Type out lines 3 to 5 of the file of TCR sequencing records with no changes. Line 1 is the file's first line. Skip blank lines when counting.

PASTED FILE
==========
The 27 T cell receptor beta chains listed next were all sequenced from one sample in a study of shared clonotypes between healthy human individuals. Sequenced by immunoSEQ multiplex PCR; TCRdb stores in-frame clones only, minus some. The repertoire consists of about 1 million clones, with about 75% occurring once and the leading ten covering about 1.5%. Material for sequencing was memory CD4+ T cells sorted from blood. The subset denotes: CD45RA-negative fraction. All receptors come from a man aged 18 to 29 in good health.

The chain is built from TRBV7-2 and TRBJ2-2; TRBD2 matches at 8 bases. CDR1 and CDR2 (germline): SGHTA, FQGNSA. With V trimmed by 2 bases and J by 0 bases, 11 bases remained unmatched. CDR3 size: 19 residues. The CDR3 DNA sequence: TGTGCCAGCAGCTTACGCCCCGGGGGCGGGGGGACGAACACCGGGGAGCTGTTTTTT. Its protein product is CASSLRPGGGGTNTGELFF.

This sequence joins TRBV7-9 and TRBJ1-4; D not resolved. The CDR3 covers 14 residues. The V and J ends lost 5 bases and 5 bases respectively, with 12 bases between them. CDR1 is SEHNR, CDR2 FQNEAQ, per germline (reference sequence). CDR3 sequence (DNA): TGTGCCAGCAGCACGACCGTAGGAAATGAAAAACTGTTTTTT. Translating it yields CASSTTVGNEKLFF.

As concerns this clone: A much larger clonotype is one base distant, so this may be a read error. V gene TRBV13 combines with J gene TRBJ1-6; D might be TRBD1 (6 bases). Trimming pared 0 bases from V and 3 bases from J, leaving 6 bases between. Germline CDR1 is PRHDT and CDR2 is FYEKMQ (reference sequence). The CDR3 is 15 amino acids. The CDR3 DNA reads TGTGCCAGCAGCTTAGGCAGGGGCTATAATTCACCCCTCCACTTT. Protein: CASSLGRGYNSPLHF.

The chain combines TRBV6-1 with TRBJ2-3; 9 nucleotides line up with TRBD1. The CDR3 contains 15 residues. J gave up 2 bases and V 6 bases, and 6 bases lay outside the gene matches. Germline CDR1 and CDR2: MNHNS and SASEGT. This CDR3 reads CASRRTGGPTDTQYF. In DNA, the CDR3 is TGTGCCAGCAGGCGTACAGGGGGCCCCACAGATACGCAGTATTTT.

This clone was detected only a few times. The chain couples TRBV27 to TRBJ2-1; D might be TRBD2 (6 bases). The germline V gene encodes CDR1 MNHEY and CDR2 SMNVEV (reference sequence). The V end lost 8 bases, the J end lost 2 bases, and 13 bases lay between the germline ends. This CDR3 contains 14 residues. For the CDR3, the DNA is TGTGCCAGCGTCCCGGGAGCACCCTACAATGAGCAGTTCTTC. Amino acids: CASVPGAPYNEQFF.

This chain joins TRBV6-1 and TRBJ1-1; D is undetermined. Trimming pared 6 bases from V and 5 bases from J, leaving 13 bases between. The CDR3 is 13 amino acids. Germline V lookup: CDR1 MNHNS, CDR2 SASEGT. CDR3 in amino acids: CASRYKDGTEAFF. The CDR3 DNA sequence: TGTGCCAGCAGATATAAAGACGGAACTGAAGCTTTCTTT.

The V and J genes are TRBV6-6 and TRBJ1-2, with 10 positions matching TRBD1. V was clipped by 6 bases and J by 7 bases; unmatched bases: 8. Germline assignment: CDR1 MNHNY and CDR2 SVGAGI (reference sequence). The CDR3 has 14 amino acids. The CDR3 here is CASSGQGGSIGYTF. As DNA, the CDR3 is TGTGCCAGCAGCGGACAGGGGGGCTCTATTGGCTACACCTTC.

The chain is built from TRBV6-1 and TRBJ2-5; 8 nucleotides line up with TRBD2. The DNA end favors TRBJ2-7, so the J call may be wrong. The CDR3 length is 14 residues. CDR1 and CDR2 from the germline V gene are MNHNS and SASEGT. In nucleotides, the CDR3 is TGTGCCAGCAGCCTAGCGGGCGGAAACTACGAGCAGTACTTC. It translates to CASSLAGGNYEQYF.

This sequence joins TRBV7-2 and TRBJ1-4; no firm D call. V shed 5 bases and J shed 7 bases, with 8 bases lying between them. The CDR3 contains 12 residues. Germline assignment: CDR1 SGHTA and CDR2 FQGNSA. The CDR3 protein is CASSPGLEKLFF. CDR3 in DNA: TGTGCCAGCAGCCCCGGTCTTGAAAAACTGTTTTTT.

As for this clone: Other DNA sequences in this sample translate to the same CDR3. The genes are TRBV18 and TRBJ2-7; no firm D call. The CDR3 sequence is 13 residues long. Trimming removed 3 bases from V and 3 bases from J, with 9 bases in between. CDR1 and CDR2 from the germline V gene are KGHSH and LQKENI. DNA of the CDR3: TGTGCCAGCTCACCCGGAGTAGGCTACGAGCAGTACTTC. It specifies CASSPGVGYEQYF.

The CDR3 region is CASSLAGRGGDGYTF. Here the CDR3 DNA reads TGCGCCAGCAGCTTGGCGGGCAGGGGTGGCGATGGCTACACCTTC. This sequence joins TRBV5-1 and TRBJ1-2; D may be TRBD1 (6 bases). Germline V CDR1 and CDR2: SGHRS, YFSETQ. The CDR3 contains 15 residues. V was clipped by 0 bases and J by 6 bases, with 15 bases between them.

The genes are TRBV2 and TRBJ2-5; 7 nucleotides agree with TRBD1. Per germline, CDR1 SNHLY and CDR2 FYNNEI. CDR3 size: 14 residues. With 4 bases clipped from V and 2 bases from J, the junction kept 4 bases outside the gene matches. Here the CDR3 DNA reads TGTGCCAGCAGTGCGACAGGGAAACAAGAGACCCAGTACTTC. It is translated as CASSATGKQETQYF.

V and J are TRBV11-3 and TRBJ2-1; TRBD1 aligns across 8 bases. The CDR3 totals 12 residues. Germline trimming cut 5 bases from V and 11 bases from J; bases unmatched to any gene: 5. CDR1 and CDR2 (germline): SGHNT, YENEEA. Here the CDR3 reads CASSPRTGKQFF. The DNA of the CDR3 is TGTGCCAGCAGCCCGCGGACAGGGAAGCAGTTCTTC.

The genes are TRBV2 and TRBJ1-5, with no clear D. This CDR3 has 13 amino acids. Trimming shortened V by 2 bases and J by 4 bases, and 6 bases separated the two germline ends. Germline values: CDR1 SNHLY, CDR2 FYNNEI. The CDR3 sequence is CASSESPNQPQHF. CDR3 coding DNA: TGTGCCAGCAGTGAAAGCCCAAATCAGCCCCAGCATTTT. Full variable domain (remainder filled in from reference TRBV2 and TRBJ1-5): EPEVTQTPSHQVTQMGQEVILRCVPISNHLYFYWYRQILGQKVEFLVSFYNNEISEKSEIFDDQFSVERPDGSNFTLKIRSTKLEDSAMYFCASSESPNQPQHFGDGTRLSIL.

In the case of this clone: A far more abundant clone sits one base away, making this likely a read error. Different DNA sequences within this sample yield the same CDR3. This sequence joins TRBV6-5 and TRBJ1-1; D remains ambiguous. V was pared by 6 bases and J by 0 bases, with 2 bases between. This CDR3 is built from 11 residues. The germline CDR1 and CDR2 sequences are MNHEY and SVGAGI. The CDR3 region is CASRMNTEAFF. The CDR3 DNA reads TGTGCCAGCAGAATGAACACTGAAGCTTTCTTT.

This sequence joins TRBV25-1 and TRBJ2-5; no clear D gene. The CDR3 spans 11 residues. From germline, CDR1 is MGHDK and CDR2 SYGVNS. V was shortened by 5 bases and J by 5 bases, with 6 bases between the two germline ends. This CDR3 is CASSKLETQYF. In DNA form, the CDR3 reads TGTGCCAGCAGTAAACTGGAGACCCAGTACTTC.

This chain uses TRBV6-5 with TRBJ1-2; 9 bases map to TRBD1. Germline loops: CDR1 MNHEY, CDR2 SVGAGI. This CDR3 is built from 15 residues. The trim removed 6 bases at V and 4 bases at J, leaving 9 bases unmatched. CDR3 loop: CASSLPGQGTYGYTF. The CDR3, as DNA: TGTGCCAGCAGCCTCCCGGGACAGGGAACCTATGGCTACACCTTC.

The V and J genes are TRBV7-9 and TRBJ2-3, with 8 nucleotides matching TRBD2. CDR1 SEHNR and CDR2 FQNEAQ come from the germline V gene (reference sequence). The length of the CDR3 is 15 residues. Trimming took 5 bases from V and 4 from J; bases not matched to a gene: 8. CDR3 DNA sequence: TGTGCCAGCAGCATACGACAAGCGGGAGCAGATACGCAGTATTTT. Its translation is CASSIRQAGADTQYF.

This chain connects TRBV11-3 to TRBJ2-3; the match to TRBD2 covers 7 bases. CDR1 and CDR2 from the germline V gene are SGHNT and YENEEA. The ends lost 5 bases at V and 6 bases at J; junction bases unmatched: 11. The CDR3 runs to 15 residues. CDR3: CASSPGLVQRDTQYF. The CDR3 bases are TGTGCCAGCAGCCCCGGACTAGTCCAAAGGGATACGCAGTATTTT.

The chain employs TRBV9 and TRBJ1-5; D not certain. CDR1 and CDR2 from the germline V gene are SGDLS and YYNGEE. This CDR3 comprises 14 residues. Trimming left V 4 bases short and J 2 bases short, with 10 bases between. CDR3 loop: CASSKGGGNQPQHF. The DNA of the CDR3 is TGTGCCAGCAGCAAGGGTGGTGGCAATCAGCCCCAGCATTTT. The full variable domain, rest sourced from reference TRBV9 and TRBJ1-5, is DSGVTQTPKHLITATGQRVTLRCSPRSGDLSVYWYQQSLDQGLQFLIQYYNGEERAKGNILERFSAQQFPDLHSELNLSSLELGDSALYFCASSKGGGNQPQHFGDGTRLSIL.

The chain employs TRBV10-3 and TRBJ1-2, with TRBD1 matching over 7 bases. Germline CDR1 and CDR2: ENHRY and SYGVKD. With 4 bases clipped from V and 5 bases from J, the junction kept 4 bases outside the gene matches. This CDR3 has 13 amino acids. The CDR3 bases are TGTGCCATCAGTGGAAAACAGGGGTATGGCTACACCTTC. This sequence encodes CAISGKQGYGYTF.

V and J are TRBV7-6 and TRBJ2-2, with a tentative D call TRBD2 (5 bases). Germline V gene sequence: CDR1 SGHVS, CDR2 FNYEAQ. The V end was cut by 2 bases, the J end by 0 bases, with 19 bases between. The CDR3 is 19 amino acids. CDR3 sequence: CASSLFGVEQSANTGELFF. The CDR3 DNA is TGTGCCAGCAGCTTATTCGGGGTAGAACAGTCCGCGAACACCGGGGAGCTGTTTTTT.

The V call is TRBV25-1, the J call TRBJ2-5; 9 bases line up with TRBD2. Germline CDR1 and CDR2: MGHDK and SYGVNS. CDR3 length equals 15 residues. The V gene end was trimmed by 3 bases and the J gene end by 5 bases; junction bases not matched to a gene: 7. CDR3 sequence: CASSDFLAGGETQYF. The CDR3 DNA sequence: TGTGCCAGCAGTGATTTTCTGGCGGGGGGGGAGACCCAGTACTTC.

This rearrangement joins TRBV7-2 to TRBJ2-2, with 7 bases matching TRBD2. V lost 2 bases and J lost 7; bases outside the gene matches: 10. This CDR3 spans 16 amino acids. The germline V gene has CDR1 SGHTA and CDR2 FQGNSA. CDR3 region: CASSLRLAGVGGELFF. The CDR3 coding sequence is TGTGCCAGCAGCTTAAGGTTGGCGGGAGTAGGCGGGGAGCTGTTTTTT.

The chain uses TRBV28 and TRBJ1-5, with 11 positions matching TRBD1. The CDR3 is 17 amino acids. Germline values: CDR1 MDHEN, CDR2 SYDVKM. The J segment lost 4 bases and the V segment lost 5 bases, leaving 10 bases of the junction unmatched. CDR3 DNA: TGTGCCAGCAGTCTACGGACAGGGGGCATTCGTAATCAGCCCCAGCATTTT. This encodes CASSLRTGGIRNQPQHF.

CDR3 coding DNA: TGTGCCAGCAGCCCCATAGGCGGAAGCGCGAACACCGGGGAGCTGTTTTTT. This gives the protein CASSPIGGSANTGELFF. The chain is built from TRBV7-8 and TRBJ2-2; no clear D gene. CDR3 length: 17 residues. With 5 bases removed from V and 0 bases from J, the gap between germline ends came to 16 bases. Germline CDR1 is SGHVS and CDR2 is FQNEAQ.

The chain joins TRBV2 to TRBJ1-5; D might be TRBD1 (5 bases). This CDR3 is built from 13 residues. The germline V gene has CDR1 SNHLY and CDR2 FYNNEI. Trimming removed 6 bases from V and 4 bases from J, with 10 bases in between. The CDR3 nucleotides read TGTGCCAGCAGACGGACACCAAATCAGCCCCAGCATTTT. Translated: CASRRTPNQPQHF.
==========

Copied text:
This sequence joins TRBV7-9 and TRBJ1-4; D not resolved. The CDR3 covers 14 residues. The V and J ends lost 5 bases and 5 bases respectively, with 12 bases between them. CDR1 is SEHNR, CDR2 FQNEAQ, per germline (reference sequence). CDR3 sequence (DNA): TGTGCCAGCAGCACGACCGTAGGAAATGAAAAACTGTTTTTT. Translating it yields CASSTTVGNEKLFF.

As concerns this clone: A much larger clonotype is one base distant, so this may be a read error. V gene TRBV13 combines with J gene TRBJ1-6; D might be TRBD1 (6 bases). Trimming pared 0 bases from V and 3 bases from J, leaving 6 bases between. Germline CDR1 is PRHDT and CDR2 is FYEKMQ (reference sequence). The CDR3 is 15 amino acids. The CDR3 DNA reads TGTGCCAGCAGCTTAGGCAGGGGCTATAATTCACCCCTCCACTTT. Protein: CASSLGRGYNSPLHF.

The chain combines TRBV6-1 with TRBJ2-3; 9 nucleotides line up with TRBD1. The CDR3 contains 15 residues. J gave up 2 bases and V 6 bases, and 6 bases lay outside the gene matches. Germline CDR1 and CDR2: MNHNS and SASEGT. This CDR3 reads CASRRTGGPTDTQYF. In DNA, the CDR3 is TGTGCCAGCAGGCGTACAGGGGGCCCCACAGATACGCAGTATTTT.